That's the fate I have been flailing against these past days! Thank you, D.G. Hudson, for being the only one to inquire if all was well with me.
My computer is just one of the living dead.
My Jedi Cyber-Knight and co-worker, Nicholas Savant, has pulled it from its cyber grave ... but it still grumbles.
He will have to work on it more over the next few days.
HARPERCOLLINS VOYAGER editors are sending out their ocean of rejections:
Thank you very much for providing us with the chance to read your novel. We are sorry to say that at this time we don’t feel it is right for the Harper Voyager list.
Due to the volume of submissions we were fortunate enough to receive, we are unable to provide personal feedback, however, please be assured that your work received thorough and fair consideration.
We wish you the best of luck with your writing career, and thank you again for thinking of us.
If like me, you have received such a rejection, pause and reflect, before caving in to dejection from the rejection and giving up hope of ever becoming a writer.
We must fight not to surrender to the mind-set Shakespeare himself wrote of: "having our art tongue-tied by authority."
Self-doubt will hobble our prose. We must, like Bruce Wayne in THE DARK KNIGHT RISES, cast off the comforting rope of playing it safe. We must leap into the dark unknown with each sentence if we are to craft the best novel of which we are capable.
We may never be published, but if we do not doubt ourselves, we will produce the best of which we are capable.
Now, to those
FIVE HEARTBEATS ...
I. Heartbeat One -
Understand the nature of your prose challenge -
a.) We write to entertain and hence be published.
b.) The publisher's reader reads solely to get through the pile of slush as quickly as she can.
The reader is eager to find the first reason to dismiss the manuscript in hand so as to get to the next hundred or so.
a.) The reader is the lowest rung in the ladder.
b.) The reader aims to be an editor herself - hence she will not lightly recommend a manuscript only to ruin her chances of advancing.
II. Heartbeat Two -
Understand you have five heartbeats to impress.
a.) Not making grammatical mistakes is not impressing.
b.) Writing a re-hash of what is popular is not impressing.
If within those 5 Heartbeats, you have not WOWED the reader sufficently to over-ride her
inertia and reluctance to irritate her superior, she will toss your manuscript into the reject pile.
III. Heartbeat Three -
The reader doesn't want to be entertained, and she is not reading for entertainment.
a.) She is looking for that DA VINCI CODE break-through book that will be her ticket out of
slush pile Hell.
b.) She is looking at your prose through the filter of you being an unknown.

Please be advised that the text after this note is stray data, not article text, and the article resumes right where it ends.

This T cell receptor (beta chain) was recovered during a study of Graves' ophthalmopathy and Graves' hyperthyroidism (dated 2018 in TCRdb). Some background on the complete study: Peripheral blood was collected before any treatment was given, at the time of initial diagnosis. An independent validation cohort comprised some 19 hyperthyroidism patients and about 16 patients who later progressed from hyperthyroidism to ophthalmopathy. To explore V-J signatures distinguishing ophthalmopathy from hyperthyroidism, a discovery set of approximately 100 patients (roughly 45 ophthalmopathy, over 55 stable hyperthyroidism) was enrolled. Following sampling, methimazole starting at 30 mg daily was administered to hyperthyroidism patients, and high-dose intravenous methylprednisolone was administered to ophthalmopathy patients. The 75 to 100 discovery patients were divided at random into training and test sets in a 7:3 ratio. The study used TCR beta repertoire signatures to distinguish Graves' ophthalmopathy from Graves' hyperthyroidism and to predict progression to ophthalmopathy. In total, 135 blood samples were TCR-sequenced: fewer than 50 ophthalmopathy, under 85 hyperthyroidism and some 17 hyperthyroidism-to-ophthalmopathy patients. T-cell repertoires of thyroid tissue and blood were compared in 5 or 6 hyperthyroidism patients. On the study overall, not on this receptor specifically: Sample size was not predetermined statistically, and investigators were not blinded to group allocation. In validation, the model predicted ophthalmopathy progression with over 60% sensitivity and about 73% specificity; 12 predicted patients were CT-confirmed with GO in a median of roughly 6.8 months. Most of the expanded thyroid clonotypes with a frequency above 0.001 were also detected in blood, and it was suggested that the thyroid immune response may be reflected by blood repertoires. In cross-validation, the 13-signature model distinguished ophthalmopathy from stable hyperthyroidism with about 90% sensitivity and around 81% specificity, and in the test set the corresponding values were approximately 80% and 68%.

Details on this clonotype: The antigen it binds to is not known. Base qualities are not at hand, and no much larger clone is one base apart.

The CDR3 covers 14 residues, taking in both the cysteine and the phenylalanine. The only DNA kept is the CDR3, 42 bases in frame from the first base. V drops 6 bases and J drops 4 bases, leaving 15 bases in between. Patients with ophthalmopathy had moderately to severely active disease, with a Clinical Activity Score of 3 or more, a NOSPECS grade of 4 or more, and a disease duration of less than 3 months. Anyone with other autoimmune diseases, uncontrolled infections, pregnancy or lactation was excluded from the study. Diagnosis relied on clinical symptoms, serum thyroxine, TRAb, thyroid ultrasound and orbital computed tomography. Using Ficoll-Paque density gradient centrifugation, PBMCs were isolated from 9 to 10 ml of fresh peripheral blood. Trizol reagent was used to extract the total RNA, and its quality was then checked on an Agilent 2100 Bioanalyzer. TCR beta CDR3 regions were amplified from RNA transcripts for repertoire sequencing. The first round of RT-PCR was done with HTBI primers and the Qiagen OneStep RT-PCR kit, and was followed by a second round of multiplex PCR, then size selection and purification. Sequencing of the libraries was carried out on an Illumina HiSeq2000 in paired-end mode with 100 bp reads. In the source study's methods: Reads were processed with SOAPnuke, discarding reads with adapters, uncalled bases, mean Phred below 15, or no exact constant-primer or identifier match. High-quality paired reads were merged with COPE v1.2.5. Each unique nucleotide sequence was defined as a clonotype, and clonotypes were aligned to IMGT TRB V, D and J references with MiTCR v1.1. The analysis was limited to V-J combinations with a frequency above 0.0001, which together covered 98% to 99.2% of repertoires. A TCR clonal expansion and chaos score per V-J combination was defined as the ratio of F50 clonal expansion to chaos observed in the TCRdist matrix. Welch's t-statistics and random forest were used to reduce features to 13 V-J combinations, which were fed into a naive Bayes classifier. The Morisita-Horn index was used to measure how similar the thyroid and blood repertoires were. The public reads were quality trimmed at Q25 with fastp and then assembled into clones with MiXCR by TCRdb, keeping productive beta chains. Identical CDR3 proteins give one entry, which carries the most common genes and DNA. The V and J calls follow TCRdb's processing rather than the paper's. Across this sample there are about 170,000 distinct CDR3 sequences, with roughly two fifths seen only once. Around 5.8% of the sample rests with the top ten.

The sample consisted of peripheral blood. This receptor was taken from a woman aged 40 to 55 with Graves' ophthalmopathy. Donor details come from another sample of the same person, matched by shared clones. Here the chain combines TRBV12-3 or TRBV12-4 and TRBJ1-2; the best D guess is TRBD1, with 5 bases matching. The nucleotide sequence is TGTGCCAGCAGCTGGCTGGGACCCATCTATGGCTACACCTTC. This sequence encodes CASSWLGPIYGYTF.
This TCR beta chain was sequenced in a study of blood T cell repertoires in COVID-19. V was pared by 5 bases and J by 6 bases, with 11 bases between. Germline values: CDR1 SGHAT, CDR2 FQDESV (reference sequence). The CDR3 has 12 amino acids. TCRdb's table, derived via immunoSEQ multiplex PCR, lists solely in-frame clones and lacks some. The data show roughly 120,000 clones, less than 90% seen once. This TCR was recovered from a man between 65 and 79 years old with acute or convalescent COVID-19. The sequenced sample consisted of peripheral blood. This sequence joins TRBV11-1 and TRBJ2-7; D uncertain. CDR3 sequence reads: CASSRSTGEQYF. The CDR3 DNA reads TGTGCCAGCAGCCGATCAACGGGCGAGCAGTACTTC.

c.) SIDE-JOBS by Jim Butcher is a collection of his short stories.
Download the free sample chapter and see.
1.) The first story was written while he was still in college and quickly rejected.
2.) It is just as enjoyable as those that follow, starring Henry Dreden even.
3.) He was not famous. The other stories were solicited from him due to his fame.
IV. Heartbeat Four -
HERO is an adverb and PLOT is a verb.
a.) You're not Stephen King, the first sentence must rivet the reader:
"He was born with the gift of laughter and the knowledge that the world is mad."
"The worst thing about suicide is when you open your eyes and realize you didn't understand death any better than you did life."
b.) You paint in broad, stirring strokes a picture so evocative the reader just has to get a
c.) You give a glimpse of the world right before it explodes for your hero in an inciting incident.
d.) You make the reader root for your hero by making him/her relatable.
V. Heartbeat Five -
Great Prose is a STRIPTEASE -
a.) Suspense wins attention -
b.) Suspense is made up of a crucial question and the delay in answering that question.
c.) Great strippers all have mystique and confidence and the art to intrique the imagination.
d.) They veer away from the spotlight at times
as imagination is sparked by teasing, fliriting, and delay.
e.) At the heart of a great striptease looms the big question:
What is going to happen next?
You make the reader ask that question by flipping her weary, jaded expectations on their ear.
a.) The usual ending is your beginning.
b.) You start with what happens to a suicide AFTER the person dies.
You want to see how it is done?
a.) Go to Amazon and download the free sample to Dean Koontz's THE GOOD GUY.
b.) Trust me. You will BUY the book to see what happens next.
* I HOPE THIS HELPS IN SOME SMALL WAY, Roland